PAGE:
Mentions: Of the 29-salivirus sequences, it was found that 4 (SaliV-FHB) were close to SaliV-SewBKK, with more than 95% shared nt identities; the other 25 sequences were close to salivirus A, with shared nt identities of between 98% and 99%. Of the four SaliV-FHB-positive samples, three were from the case group and one from the control group. Phylogenetic analysis of these sequences using the neighbor-joining method and 1,000 bootstrap replications showed they were from the same lineage (Fig 2). These sequences were deposited in GenBank under the accession number of KM051477-KM051505. In addition, among the 16 salivirus-positive children with diarrhea, 10 (62.5%) were coinfected with another diarrhea-related virus, among which NoV/SaV was the most common (n = 9) (Table 1).

Bottom Line: Results showed that salivirus was detected in 16 (3.5%) and 13 (2.8%) of the case and control samples, respectively; no differences in detection rates (p=0.571) or mean values of viral loads (p=0.400) were observed between the groups.Furthermore, complete genome sequence of a salivirus recovered from the feces of a child with diarrhea (i.e., SaliV-FHB) shared a 99% nucleotide identity with the sewage strain.In conclusion, a paired case-control study did not support a causative role for salivirus strains detected in this study with pediatric gastroenteritis.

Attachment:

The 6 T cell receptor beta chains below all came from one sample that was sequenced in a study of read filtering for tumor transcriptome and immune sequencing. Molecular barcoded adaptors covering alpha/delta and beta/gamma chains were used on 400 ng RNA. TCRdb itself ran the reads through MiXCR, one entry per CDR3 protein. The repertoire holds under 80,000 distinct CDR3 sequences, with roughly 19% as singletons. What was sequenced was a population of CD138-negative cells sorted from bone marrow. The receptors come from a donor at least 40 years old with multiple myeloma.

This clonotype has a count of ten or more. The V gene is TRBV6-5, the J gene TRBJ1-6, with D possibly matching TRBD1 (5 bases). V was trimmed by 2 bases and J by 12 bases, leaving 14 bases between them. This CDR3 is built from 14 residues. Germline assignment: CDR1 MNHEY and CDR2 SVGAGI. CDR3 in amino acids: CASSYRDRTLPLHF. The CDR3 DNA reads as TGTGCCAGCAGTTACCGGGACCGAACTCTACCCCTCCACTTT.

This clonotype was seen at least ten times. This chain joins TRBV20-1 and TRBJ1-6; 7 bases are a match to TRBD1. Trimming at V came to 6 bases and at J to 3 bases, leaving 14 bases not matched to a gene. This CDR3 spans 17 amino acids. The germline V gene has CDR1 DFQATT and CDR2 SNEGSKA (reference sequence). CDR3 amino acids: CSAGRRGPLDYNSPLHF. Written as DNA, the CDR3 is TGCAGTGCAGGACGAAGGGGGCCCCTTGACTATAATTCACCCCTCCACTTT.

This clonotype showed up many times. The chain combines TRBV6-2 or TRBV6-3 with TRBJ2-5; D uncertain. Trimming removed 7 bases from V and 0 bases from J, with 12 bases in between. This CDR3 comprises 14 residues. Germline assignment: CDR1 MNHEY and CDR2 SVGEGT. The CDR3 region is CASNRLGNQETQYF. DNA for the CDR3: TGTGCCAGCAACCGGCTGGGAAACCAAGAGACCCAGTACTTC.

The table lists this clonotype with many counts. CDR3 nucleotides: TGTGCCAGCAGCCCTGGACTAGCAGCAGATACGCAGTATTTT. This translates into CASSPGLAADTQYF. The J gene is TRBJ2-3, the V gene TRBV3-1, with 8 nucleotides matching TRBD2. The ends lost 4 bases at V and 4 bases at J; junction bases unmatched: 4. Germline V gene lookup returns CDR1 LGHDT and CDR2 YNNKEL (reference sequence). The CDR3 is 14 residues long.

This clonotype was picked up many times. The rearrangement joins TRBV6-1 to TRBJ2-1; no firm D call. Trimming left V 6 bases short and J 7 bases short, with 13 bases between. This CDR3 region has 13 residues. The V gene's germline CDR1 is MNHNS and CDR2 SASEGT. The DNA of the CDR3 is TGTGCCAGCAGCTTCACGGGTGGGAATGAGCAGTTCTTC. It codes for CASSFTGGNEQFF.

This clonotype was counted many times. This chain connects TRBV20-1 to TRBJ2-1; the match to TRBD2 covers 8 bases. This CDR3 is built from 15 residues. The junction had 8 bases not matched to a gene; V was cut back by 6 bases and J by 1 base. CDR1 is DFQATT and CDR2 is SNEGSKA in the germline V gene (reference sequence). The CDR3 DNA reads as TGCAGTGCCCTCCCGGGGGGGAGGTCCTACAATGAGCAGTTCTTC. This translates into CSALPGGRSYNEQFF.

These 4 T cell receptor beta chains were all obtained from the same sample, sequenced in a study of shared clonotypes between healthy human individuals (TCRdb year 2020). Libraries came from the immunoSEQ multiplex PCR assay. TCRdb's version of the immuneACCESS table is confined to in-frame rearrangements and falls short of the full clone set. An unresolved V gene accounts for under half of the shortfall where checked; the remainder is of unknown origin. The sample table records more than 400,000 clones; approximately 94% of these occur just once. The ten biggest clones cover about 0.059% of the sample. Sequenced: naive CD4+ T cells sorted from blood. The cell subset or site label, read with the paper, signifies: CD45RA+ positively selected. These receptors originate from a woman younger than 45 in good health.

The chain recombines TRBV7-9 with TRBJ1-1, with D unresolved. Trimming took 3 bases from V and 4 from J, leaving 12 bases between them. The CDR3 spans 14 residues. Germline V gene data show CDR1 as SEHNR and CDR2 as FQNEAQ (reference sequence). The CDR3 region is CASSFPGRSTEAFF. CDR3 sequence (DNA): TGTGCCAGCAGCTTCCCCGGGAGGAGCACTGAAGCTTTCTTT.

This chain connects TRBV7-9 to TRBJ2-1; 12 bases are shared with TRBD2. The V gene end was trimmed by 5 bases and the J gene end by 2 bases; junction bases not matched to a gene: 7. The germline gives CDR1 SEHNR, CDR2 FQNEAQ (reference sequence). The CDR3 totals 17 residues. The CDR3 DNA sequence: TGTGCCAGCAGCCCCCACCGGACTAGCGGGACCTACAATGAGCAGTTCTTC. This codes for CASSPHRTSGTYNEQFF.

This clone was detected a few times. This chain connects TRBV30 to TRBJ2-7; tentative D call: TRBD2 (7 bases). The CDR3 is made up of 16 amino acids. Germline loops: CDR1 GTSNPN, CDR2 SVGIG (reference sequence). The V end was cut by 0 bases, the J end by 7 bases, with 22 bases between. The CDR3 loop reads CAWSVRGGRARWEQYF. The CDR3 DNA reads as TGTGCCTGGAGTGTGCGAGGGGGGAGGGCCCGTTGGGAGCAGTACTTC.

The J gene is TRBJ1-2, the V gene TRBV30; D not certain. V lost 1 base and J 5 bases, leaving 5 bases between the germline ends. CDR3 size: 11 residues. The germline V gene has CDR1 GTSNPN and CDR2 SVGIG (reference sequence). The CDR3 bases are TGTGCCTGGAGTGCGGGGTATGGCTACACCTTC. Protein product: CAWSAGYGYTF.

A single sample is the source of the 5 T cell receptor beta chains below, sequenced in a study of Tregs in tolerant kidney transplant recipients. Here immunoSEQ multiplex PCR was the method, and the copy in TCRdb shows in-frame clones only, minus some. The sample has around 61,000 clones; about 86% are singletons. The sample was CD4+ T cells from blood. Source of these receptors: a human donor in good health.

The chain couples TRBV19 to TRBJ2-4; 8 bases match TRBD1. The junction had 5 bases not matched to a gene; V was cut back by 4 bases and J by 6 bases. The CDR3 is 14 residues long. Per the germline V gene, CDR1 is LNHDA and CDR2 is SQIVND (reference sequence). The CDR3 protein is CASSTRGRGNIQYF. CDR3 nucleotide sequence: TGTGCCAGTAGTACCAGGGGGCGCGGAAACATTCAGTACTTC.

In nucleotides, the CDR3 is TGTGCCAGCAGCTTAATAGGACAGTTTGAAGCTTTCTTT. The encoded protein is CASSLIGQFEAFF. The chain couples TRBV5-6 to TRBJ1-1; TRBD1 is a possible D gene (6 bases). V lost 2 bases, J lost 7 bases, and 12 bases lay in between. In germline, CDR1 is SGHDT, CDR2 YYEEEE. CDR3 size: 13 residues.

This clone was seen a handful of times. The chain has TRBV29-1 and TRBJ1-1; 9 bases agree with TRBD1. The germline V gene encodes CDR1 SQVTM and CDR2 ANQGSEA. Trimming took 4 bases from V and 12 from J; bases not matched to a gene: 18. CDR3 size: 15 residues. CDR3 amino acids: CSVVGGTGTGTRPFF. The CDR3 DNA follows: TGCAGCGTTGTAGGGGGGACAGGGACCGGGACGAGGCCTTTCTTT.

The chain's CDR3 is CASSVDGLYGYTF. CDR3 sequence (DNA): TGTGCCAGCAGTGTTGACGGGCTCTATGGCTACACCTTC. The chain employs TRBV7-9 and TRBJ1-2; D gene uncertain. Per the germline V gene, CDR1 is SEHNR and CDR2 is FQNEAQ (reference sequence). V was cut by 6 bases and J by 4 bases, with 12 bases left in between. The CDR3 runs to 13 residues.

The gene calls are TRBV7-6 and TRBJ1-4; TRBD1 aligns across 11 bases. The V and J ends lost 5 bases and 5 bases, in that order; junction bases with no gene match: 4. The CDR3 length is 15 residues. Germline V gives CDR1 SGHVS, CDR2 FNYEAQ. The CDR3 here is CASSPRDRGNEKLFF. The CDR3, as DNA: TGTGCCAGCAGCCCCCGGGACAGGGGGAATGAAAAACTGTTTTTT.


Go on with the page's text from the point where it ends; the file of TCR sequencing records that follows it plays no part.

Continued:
View Article: PubMed Central - PubMed

Affiliation: Institute for Viral Diseases Control and Prevention, China CDC, Beijing, China.

ABSTRACT
Salivirus was recently discovered in children with gastroenteritis and in sewage. Though a causative role for salivirus in childhood gastroenteritis was suggested in the previous study, the relationship between salivirus and acute gastroenteritis has not yet been clearly clarified. The sewage strain reported by Ng, although represented by incomplete genome sequencing data, was distinct from previously reported saliviruses, and had not previously been detected in humans. A case-control study examining 461 paired stool samples from children with diarrhea and healthy controls (1:1) was conducted in this study. Also, common diarrheal viruses were detected and complete genome of a salivirus was determined. Results showed that salivirus was detected in 16 (3.5%) and 13 (2.8%) of the case and control samples, respectively; no differences in detection rates (p=0.571) or mean values of viral loads (p=0.400) were observed between the groups. Multivariate Cox regression revealed no association between salivirus and gastroenteritis (p=0.774). The data also demonstrated that salivirus infection did not exacerbate clinical symptoms of gastroenteritis in children. Furthermore, complete genome sequence of a salivirus recovered from the feces of a child with diarrhea (i.e., SaliV-FHB) shared a 99% nucleotide identity with the sewage strain. In conclusion, a paired case-control study did not support a causative role for salivirus strains detected in this study with pediatric gastroenteritis. This study also demonstrated that all known saliviruses can be detected in the feces of children with or without gastroenteritis.

No MeSH data available.


Related in: MedlinePlus